Thanks for volunteering with Oaklash's Harm Reduction and Hospitality Crews! You get one of those cute bags? Great! In it you'll find snacks, a first aid kit, fentanyl testing strips and other goodies. Purse in hand, our job is to make sure everyone at Oaklash has an incredible experience at this year’s festival and to have as much fun as possible while we do it! That looks like maintaining a joy-focused, judgment free attitude, enjoying today's magic, and keeping eyes out for anyone who might not be at 100%. We're fighting dehydration, low blood sugar, and accidental overdose with style.
See someone who needs a pick me up? Hand them a granola bar or bottle of water, or direct them to one of many water jugs scattered throughout the festival! See the girlies enjoying pills or powders? Offer them a pack of testing strips! Now, if you come across someone having a particularly bad day and you're not sure what to do please check the steps below:
1.) If a guest is not responsive and not breathing, assume you are responding to an opioid overdose. If someone is not breathing, they will be unconscious, their skin color will be a blue-gray or an ashen gray, with blue, purple, or gray lips. They may be making a deep, irregular snore-gurgle sound.
Verbally and physically stimulate them: Yell their name, administer sternum rub or hard pinch/twist on arm.
2.) If the guest does not respond or cannot stay responsive, call 911 and alert the dispatcher to the location of the emergency. Be as specific as possible, and emphasize the person is “not responsive and not breathing.” You do not have to give any information about yourself to the dispatcher. After calling 911, alert Oaklash staff.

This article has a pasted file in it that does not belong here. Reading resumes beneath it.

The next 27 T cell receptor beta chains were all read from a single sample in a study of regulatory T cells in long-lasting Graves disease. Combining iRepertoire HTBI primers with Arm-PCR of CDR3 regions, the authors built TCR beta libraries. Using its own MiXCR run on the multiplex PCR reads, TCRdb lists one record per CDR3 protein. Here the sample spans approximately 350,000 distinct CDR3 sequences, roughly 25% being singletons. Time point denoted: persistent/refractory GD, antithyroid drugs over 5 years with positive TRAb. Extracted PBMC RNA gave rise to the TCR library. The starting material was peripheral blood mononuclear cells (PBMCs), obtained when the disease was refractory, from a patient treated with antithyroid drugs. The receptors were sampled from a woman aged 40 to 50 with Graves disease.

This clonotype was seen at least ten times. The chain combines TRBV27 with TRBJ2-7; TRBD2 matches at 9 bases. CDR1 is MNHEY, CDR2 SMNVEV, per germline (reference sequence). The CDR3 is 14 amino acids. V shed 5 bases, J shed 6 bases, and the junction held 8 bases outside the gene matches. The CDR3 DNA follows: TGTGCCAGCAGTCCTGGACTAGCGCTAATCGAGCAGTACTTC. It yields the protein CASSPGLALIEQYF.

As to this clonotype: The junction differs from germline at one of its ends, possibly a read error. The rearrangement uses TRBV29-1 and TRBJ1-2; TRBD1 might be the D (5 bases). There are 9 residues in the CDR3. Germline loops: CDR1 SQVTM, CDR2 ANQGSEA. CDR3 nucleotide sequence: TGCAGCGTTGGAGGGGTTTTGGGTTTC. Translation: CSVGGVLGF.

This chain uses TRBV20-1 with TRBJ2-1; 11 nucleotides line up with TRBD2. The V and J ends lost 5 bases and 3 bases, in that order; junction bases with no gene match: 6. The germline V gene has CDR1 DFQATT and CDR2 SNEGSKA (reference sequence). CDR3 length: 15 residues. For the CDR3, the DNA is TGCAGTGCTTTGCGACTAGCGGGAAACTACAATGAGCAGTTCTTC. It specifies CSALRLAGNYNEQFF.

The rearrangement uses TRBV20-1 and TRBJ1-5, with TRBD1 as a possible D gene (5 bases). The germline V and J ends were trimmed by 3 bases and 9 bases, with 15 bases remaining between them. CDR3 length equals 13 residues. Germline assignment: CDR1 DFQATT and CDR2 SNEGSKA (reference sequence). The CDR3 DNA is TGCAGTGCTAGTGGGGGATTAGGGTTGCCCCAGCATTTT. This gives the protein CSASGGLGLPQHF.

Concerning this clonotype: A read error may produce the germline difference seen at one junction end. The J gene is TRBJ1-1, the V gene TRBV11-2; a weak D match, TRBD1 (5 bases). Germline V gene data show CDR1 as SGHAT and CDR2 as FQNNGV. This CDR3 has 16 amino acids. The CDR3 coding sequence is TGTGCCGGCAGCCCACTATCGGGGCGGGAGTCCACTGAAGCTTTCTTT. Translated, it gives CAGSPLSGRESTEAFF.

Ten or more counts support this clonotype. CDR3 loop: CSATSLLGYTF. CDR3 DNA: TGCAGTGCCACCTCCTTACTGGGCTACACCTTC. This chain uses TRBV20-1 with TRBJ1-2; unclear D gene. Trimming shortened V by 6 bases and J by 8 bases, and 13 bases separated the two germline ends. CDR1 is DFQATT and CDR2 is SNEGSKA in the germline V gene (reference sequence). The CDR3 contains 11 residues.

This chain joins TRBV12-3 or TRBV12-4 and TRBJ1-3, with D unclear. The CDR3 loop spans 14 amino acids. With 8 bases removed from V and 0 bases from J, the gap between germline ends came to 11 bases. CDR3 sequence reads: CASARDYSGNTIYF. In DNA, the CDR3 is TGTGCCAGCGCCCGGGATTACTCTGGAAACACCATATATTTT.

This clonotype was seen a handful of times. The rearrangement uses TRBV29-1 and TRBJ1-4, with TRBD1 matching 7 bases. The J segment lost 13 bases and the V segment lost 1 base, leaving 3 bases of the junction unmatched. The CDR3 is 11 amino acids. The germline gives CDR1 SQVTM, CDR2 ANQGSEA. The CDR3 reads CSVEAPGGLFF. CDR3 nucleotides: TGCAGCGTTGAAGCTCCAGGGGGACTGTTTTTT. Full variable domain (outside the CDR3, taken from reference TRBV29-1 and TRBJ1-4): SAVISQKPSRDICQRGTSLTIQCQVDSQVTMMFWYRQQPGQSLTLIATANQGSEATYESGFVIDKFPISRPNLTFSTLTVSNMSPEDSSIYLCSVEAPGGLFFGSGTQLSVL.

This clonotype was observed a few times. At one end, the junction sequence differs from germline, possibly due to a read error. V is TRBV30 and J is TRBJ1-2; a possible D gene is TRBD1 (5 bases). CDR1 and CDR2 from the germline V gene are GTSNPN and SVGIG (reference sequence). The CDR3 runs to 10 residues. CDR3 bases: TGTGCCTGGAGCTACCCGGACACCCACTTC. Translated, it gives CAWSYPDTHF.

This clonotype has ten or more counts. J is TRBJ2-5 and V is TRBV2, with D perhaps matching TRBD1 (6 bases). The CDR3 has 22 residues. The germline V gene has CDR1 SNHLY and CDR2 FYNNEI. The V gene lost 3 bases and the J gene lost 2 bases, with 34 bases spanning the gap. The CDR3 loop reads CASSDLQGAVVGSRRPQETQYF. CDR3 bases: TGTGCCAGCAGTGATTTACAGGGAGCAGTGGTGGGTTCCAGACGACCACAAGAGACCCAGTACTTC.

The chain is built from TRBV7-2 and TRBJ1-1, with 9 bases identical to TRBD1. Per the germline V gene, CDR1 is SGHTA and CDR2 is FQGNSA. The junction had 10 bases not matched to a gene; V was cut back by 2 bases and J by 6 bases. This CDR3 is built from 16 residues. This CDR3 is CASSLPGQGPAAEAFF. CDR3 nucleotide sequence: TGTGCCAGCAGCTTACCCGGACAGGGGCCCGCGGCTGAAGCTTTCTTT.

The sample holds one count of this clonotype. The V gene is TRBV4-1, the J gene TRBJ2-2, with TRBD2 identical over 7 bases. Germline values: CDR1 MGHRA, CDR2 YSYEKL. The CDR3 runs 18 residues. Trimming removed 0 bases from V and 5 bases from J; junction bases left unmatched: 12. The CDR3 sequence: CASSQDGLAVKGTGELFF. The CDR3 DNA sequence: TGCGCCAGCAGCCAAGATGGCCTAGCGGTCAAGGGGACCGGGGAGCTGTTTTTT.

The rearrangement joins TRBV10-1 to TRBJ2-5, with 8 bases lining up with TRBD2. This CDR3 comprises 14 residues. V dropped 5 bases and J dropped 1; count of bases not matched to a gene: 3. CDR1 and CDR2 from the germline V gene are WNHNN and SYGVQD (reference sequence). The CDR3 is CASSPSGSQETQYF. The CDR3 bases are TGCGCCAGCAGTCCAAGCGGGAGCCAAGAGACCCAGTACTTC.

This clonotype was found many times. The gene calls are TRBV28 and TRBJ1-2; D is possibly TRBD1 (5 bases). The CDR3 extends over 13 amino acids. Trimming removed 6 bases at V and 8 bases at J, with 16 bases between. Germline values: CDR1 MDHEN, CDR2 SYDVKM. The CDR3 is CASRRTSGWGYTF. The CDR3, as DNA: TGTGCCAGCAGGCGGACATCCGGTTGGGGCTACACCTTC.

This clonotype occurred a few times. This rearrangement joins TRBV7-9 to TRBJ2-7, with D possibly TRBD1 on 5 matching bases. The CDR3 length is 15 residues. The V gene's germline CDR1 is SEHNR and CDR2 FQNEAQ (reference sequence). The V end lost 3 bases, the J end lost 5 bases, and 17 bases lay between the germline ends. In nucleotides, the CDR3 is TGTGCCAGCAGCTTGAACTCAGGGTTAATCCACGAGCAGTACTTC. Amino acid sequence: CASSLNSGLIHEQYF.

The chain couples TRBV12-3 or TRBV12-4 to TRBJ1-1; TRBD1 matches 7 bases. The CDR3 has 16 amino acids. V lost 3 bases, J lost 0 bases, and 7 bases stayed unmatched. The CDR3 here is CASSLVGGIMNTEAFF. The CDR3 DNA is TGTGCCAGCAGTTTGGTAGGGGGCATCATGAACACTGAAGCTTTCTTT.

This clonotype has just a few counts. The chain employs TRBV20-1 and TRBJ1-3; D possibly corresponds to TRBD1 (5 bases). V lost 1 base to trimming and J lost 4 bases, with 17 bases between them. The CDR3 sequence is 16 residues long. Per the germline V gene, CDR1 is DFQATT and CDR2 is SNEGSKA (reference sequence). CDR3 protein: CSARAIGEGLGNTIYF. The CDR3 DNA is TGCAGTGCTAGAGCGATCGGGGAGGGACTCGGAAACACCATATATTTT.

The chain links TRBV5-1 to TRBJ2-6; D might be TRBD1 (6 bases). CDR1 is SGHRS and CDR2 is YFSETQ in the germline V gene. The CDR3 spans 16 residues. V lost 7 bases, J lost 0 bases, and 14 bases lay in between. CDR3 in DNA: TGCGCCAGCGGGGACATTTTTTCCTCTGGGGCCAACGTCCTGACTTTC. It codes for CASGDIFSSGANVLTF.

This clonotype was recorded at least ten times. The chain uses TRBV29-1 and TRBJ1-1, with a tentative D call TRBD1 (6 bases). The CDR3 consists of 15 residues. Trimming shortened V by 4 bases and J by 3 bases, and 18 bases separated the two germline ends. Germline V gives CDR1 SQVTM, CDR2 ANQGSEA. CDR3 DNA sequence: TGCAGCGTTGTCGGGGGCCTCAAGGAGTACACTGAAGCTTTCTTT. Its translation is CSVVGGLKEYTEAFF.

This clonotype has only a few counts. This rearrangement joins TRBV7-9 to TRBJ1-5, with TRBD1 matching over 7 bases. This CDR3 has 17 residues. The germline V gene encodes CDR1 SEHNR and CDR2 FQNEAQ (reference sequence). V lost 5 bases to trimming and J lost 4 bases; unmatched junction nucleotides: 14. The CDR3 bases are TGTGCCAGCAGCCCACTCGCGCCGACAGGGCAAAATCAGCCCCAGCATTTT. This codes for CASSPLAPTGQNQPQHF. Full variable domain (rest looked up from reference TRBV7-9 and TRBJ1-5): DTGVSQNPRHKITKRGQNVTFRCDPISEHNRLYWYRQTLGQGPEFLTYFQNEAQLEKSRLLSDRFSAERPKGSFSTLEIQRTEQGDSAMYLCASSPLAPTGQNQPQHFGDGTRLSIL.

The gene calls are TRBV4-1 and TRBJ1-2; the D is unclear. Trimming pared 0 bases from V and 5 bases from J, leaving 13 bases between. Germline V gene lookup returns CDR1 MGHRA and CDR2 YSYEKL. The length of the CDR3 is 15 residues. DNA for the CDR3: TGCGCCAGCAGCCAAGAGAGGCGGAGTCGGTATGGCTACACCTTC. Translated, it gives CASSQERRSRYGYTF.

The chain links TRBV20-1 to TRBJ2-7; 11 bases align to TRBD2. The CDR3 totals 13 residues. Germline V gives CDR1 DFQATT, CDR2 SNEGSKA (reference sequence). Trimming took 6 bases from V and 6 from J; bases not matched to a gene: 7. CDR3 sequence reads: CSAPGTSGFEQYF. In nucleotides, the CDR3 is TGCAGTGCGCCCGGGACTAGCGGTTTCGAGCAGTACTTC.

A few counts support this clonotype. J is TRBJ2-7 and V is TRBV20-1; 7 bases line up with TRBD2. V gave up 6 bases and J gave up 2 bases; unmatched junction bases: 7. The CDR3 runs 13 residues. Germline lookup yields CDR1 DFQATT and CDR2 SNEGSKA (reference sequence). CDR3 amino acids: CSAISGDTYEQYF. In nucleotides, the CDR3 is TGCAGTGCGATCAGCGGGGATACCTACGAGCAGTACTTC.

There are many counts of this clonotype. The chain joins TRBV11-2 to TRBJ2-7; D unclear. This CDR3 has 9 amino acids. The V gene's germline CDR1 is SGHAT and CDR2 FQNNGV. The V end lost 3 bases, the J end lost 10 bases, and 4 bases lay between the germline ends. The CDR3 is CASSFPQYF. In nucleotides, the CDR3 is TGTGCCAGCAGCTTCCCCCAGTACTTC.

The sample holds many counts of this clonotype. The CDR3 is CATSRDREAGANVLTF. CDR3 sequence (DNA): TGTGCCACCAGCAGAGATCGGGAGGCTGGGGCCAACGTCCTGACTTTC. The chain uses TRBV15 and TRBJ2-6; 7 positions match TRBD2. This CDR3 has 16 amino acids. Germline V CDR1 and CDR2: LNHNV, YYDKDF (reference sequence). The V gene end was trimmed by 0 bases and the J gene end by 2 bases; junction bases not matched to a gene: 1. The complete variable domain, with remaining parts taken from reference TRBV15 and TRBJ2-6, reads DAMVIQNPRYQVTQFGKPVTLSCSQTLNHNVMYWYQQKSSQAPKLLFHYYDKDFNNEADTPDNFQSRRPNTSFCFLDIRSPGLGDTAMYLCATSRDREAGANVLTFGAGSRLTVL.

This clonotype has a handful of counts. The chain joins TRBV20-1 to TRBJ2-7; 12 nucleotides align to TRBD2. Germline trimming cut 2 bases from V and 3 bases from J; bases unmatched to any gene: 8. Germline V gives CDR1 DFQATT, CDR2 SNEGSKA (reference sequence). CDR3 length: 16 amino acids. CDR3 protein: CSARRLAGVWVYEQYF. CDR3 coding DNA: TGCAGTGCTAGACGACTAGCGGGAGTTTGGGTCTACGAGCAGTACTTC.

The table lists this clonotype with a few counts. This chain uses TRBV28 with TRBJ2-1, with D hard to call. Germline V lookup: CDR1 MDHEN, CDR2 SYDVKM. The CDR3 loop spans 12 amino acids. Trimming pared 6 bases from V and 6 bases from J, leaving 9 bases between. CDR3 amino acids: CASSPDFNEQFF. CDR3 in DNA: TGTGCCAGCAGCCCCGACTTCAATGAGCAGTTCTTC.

3.) Administer the first dose of nasal naloxone by putting the nozzle of the device all the way up a person’s nostril. Naloxone will begin to work in 2 - 3 minutes, so a dose should be administered once every 2 minutes to give the naloxone time to work. Do not immediately administer another dose. Have a staff member or another volunteer keep time, if possible.
Naloxone is kept at the Harm Reduction Booth, unlocked and always accessible to every staff member. It is also carried by members of the Harm Reduction and Hospitality Team.
Contact Vivvy and/or Maha if more supplies are needed or there are any supply questions.
4.) Begin CPR/rescue breathing. Opioid overdose is a respiratory emergency, not necessarily a cardiac emergency, so prioritize rescue breathing, as chest compressions aren’t necessarily helpful. If available, use breathing shields or ambu-bags. You can also use a shirt, scarf or mask as a barrier between yourself and the person in distress.
Try and get the person laying flat on their back. Open their mouth, pinch their nose closed, put your mouth over theirs and form a seal. Provide one breath every five seconds.
5.) Continue administering one dose of naloxone every two minutes and providing rescue breathing until the person begins to respond, or EMS arrives on scene.
6.) EMS will assess the guest and either transport them to the hospital, or the guest will refuse transport if they are responsive and breathing again. If the guest denies transport, they should be monitored by staff or friends to observe for re-sedation for as long as possible. Oaklash staff and volunteers are not liable if the guest leaves the scene.